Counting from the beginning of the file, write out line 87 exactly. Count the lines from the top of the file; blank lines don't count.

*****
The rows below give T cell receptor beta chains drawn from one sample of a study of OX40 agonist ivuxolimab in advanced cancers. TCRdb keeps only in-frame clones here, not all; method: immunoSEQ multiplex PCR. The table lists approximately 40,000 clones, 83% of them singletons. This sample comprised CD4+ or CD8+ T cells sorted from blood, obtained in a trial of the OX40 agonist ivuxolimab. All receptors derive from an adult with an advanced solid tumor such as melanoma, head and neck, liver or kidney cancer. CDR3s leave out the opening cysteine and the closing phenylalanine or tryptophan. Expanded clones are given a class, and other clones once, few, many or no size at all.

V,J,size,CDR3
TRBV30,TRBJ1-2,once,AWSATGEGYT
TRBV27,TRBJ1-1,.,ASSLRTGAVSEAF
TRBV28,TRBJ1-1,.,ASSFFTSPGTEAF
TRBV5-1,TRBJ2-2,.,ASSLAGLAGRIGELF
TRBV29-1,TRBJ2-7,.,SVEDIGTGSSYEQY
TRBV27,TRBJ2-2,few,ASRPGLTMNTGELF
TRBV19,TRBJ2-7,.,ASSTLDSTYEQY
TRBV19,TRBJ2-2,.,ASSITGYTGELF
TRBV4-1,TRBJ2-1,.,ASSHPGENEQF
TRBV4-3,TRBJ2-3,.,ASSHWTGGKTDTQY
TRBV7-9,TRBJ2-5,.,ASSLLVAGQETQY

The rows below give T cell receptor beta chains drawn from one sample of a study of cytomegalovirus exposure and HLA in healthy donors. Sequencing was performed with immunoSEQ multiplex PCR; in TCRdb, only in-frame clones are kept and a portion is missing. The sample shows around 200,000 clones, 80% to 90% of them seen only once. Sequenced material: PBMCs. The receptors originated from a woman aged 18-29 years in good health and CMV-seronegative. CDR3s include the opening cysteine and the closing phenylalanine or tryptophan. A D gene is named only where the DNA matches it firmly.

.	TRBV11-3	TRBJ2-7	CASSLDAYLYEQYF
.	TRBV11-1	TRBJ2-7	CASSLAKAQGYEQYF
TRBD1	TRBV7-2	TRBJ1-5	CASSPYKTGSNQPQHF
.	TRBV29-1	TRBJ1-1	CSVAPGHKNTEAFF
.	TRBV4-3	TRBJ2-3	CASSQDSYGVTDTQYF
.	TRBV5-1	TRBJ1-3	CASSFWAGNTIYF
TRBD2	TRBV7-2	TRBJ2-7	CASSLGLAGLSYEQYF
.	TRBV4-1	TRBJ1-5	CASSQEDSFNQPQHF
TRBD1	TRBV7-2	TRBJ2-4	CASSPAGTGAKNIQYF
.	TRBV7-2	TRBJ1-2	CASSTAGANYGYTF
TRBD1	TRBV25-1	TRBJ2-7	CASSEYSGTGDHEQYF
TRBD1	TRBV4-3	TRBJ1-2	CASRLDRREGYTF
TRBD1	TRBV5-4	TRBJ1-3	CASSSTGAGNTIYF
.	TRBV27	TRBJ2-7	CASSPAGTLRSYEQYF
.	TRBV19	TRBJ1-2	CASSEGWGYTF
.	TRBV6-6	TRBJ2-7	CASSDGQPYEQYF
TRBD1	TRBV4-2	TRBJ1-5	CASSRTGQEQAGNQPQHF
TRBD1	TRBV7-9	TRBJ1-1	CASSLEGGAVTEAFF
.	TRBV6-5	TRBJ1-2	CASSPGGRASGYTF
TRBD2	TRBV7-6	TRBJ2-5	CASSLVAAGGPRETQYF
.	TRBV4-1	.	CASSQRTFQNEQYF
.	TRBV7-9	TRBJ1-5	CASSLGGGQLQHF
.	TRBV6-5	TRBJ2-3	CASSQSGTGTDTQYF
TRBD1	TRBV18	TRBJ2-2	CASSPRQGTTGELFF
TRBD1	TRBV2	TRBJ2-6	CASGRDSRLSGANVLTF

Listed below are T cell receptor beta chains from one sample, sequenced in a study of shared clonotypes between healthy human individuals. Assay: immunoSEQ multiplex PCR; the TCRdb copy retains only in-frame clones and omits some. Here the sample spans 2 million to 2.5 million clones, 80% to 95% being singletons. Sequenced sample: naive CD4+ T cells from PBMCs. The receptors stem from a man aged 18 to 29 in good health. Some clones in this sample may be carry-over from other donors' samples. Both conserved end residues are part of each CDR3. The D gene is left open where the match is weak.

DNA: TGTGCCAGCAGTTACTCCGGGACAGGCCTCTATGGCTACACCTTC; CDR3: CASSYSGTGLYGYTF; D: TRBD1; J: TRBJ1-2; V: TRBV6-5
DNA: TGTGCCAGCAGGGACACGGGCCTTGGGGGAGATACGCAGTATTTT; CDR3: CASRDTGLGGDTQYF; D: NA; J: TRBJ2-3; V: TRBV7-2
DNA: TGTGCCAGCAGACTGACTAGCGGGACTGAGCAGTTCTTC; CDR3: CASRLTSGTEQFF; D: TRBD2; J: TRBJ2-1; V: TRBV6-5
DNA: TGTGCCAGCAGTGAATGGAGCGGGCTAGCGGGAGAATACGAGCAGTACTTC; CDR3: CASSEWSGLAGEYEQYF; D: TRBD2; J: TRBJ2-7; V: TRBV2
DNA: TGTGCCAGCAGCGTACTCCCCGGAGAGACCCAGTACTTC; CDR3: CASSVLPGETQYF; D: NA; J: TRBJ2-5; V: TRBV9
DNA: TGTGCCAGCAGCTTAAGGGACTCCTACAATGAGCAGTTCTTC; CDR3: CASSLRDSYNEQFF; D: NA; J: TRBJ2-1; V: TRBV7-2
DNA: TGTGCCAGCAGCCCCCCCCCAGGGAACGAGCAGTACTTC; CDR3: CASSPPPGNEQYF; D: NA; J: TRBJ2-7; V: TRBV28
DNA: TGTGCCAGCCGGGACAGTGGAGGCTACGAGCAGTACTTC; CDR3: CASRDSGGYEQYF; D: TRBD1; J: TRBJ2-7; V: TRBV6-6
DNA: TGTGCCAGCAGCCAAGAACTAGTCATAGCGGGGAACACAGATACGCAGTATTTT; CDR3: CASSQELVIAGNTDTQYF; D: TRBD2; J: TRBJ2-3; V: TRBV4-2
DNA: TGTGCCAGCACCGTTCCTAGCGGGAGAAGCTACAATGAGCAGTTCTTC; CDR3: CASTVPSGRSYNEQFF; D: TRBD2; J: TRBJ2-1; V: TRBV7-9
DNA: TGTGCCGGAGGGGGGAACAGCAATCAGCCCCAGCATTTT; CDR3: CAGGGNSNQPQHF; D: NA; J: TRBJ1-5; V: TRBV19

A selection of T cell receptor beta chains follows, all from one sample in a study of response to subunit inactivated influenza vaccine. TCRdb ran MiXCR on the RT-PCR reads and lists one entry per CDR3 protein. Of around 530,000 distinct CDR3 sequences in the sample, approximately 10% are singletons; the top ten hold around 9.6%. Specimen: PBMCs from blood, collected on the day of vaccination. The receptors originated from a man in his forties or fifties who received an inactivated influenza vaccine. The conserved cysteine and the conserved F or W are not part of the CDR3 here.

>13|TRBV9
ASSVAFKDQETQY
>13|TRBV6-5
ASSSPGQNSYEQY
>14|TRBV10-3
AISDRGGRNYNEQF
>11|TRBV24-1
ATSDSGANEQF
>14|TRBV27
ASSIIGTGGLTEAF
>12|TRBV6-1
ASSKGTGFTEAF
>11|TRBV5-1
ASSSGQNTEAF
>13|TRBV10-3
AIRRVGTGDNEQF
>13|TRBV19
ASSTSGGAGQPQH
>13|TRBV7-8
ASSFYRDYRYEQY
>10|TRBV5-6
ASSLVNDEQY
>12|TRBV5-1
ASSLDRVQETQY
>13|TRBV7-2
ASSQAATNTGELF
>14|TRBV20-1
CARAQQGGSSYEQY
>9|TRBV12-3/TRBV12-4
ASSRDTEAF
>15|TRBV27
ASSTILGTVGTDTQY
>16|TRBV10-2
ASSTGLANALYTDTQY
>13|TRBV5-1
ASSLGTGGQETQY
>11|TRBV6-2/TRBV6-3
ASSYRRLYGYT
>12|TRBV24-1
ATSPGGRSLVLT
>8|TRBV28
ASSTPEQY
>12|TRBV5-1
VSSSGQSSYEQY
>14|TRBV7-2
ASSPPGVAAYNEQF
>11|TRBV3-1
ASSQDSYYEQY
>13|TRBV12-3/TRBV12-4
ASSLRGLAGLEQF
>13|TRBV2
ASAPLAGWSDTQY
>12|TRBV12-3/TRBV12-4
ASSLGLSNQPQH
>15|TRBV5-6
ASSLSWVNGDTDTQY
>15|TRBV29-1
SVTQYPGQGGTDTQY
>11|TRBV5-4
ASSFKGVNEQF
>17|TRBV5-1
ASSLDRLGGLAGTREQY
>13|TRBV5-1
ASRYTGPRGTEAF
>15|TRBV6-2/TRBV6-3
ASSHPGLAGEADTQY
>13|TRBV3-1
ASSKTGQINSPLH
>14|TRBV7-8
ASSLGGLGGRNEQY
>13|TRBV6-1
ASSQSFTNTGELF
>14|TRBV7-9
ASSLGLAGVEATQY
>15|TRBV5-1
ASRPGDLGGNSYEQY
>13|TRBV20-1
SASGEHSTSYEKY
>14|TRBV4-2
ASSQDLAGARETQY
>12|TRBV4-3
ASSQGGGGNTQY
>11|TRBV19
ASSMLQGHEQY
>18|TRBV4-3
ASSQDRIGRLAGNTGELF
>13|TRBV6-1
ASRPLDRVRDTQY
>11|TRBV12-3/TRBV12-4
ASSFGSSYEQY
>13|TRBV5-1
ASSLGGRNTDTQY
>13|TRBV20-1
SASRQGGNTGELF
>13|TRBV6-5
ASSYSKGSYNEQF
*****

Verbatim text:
>13|TRBV5-1